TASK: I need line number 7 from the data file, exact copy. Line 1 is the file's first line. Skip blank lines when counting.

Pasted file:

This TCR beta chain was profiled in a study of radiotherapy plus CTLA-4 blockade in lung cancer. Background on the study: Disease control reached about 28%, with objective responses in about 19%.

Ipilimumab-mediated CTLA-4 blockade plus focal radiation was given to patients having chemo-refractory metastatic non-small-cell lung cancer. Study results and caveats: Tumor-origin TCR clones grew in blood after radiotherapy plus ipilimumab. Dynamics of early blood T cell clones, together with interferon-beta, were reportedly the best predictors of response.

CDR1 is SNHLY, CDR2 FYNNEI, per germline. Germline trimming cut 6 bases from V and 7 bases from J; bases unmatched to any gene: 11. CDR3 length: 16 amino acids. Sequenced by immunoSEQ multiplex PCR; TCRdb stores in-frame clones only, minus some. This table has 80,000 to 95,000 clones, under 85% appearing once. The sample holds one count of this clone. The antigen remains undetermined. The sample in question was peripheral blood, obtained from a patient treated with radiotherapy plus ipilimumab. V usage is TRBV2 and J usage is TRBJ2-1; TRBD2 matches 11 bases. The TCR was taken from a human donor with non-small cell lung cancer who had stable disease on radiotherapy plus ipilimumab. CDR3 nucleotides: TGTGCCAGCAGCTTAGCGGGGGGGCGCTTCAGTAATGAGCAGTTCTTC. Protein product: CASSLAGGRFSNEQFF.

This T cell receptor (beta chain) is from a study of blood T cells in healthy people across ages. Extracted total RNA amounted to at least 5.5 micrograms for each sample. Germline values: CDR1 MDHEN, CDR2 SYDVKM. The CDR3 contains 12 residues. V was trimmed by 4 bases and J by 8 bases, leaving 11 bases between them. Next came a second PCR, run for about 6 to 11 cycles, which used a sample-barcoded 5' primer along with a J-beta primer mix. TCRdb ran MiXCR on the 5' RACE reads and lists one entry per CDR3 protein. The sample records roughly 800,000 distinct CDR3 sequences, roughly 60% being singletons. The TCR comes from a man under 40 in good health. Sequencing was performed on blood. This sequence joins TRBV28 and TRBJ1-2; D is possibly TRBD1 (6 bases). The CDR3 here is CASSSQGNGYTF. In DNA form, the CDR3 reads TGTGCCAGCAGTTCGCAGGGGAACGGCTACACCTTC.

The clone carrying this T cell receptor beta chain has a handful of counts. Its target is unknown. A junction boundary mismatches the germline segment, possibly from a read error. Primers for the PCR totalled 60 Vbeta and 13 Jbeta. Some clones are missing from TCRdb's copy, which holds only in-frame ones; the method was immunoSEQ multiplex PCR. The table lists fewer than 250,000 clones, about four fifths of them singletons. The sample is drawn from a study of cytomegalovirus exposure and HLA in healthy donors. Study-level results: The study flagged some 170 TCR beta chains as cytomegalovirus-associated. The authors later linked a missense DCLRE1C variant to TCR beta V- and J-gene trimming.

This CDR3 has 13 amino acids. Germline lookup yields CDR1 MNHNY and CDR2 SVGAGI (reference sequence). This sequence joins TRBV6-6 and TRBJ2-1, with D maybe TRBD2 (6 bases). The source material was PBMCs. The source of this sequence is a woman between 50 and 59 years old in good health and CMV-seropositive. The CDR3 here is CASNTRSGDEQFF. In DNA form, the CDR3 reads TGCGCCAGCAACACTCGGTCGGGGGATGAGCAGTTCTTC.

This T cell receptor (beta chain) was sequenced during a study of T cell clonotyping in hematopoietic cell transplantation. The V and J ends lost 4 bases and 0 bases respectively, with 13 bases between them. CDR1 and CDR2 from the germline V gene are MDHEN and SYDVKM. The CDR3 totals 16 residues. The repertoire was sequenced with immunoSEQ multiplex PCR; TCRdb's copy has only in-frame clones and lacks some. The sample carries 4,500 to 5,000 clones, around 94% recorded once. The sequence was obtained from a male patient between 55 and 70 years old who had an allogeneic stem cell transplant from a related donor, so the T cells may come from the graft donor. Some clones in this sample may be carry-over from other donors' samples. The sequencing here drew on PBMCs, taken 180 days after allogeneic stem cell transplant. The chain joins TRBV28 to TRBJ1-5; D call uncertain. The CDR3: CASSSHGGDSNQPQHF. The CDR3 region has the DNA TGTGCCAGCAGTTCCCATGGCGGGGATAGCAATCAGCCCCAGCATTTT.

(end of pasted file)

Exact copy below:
This T cell receptor (beta chain) was sequenced during a study of T cell clonotyping in hematopoietic cell transplantation. The V and J ends lost 4 bases and 0 bases respectively, with 13 bases between them. CDR1 and CDR2 from the germline V gene are MDHEN and SYDVKM. The CDR3 totals 16 residues. The repertoire was sequenced with immunoSEQ multiplex PCR; TCRdb's copy has only in-frame clones and lacks some. The sample carries 4,500 to 5,000 clones, around 94% recorded once. The sequence was obtained from a male patient between 55 and 70 years old who had an allogeneic stem cell transplant from a related donor, so the T cells may come from the graft donor. Some clones in this sample may be carry-over from other donors' samples. The sequencing here drew on PBMCs, taken 180 days after allogeneic stem cell transplant. The chain joins TRBV28 to TRBJ1-5; D call uncertain. The CDR3: CASSSHGGDSNQPQHF. The CDR3 region has the DNA TGTGCCAGCAGTTCCCATGGCGGGGATAGCAATCAGCCCCAGCATTTT.